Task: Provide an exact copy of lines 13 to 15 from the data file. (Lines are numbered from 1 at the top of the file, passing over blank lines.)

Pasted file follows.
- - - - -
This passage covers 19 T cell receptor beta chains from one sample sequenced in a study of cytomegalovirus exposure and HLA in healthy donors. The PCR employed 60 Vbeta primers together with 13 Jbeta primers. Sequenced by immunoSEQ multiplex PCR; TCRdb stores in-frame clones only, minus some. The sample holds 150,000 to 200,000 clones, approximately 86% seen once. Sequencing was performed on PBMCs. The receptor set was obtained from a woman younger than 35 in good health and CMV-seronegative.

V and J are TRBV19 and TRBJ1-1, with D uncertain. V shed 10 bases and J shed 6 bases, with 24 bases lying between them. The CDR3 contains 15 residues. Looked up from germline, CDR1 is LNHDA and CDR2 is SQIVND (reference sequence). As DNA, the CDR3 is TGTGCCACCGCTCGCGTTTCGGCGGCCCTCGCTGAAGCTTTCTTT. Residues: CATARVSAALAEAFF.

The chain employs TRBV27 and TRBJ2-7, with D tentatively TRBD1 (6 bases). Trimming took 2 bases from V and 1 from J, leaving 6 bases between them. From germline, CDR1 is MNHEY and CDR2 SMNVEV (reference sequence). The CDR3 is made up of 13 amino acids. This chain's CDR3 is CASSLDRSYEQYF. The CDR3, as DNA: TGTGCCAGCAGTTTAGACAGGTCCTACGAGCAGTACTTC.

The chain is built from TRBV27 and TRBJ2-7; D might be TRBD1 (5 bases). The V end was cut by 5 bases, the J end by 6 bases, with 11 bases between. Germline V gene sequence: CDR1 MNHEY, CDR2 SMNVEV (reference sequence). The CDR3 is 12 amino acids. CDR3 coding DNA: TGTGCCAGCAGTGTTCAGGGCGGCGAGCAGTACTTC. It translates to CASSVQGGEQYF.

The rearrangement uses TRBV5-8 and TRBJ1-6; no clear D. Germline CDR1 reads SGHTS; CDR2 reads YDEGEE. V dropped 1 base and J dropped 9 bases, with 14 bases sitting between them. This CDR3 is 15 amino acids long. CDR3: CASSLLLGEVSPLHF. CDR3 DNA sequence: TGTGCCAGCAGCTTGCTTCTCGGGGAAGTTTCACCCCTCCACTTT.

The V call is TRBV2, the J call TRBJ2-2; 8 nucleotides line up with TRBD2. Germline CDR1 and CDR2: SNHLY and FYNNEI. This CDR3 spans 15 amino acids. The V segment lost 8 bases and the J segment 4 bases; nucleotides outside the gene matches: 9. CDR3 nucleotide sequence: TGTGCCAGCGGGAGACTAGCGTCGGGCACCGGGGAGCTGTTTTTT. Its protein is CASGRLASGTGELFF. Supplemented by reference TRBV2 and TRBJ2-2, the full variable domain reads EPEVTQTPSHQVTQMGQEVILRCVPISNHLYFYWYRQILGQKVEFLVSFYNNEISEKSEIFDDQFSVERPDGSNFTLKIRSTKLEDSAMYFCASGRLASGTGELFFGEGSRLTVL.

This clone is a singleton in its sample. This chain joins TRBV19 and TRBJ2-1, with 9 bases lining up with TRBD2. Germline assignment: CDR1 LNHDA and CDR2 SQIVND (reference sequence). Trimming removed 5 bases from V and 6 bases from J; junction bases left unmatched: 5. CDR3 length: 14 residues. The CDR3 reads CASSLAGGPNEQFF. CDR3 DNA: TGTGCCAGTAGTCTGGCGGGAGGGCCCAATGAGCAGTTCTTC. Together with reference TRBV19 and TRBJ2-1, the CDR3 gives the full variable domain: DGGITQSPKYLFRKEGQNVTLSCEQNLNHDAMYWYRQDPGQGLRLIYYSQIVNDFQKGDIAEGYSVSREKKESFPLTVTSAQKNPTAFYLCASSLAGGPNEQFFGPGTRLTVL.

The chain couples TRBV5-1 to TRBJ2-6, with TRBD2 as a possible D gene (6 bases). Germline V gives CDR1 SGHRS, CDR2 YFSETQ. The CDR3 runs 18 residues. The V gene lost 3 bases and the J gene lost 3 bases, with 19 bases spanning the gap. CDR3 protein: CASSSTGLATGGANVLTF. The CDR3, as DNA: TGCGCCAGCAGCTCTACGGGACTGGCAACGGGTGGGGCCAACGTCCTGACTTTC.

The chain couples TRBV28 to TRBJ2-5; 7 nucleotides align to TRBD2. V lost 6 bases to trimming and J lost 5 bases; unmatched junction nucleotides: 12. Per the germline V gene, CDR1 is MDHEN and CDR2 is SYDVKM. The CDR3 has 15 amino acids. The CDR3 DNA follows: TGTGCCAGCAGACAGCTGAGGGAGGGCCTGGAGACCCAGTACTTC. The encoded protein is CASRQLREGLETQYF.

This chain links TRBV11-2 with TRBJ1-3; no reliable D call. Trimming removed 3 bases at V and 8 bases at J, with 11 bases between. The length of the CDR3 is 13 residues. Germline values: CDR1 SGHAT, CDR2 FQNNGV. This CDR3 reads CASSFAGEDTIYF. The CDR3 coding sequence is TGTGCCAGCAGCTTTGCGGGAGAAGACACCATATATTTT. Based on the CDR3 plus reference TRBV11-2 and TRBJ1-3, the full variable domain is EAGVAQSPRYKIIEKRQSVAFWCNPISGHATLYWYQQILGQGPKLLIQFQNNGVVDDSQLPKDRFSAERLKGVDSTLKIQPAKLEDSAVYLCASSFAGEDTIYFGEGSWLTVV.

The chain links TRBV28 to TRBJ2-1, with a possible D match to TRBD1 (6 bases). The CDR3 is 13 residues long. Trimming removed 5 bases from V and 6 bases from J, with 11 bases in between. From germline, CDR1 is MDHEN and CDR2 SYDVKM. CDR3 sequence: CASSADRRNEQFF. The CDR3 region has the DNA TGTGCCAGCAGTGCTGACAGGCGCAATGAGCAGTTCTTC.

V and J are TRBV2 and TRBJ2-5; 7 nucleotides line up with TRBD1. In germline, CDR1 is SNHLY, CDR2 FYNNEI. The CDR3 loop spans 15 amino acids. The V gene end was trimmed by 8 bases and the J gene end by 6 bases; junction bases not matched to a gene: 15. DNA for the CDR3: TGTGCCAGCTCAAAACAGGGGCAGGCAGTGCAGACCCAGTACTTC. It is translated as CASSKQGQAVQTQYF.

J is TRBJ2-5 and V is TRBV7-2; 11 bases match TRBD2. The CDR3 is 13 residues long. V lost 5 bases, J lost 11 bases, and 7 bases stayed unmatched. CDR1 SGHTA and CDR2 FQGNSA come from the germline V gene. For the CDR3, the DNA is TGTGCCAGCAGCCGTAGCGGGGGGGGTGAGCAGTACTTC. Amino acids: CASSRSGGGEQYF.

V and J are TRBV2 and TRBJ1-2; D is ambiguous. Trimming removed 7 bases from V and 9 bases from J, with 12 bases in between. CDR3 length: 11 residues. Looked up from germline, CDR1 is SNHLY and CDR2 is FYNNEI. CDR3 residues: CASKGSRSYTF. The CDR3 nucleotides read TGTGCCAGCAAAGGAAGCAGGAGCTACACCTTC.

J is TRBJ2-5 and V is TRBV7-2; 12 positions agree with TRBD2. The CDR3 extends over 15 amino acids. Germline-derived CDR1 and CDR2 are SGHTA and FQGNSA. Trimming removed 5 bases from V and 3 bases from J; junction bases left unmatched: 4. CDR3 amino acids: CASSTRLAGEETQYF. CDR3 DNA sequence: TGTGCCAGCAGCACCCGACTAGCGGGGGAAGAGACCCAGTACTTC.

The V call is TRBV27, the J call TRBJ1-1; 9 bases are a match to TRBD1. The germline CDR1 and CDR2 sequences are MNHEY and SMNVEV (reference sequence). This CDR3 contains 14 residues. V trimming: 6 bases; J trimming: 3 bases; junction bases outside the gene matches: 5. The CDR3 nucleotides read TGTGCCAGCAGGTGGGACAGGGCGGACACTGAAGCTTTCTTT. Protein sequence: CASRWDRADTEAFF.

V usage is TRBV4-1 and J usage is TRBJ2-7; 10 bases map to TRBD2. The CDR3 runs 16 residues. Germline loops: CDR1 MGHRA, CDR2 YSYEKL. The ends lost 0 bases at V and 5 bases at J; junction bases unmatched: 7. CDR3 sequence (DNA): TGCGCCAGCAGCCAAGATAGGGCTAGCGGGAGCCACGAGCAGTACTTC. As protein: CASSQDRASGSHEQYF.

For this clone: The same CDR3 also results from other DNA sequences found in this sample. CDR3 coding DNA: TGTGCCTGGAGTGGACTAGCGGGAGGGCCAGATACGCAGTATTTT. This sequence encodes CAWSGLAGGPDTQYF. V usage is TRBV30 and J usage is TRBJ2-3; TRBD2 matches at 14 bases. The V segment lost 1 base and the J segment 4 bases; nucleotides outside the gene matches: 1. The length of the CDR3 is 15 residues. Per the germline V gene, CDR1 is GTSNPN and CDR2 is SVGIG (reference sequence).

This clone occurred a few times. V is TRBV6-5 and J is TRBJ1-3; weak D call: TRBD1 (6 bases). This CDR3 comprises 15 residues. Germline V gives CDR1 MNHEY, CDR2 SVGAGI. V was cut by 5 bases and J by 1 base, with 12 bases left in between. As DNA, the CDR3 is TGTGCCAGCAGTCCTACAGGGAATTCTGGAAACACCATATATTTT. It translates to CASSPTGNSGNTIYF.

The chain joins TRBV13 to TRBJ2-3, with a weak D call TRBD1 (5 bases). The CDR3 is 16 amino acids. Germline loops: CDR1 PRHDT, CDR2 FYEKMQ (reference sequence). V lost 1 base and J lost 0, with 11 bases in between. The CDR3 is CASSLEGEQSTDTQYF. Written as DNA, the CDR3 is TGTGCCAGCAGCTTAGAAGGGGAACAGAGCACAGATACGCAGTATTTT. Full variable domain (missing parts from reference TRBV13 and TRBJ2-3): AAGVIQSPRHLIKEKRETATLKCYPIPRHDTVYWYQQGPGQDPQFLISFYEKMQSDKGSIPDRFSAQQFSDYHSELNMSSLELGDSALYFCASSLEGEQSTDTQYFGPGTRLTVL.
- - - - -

J is TRBJ2-5 and V is TRBV7-2; 11 bases match TRBD2. The CDR3 is 13 residues long. V lost 5 bases, J lost 11 bases, and 7 bases stayed unmatched. CDR1 SGHTA and CDR2 FQGNSA come from the germline V gene. For the CDR3, the DNA is TGTGCCAGCAGCCGTAGCGGGGGGGGTGAGCAGTACTTC. Amino acids: CASSRSGGGEQYF.

V and J are TRBV2 and TRBJ1-2; D is ambiguous. Trimming removed 7 bases from V and 9 bases from J, with 12 bases in between. CDR3 length: 11 residues. Looked up from germline, CDR1 is SNHLY and CDR2 is FYNNEI. CDR3 residues: CASKGSRSYTF. The CDR3 nucleotides read TGTGCCAGCAAAGGAAGCAGGAGCTACACCTTC.

J is TRBJ2-5 and V is TRBV7-2; 12 positions agree with TRBD2. The CDR3 extends over 15 amino acids. Germline-derived CDR1 and CDR2 are SGHTA and FQGNSA. Trimming removed 5 bases from V and 3 bases from J; junction bases left unmatched: 4. CDR3 amino acids: CASSTRLAGEETQYF. CDR3 DNA sequence: TGTGCCAGCAGCACCCGACTAGCGGGGGAAGAGACCCAGTACTTC.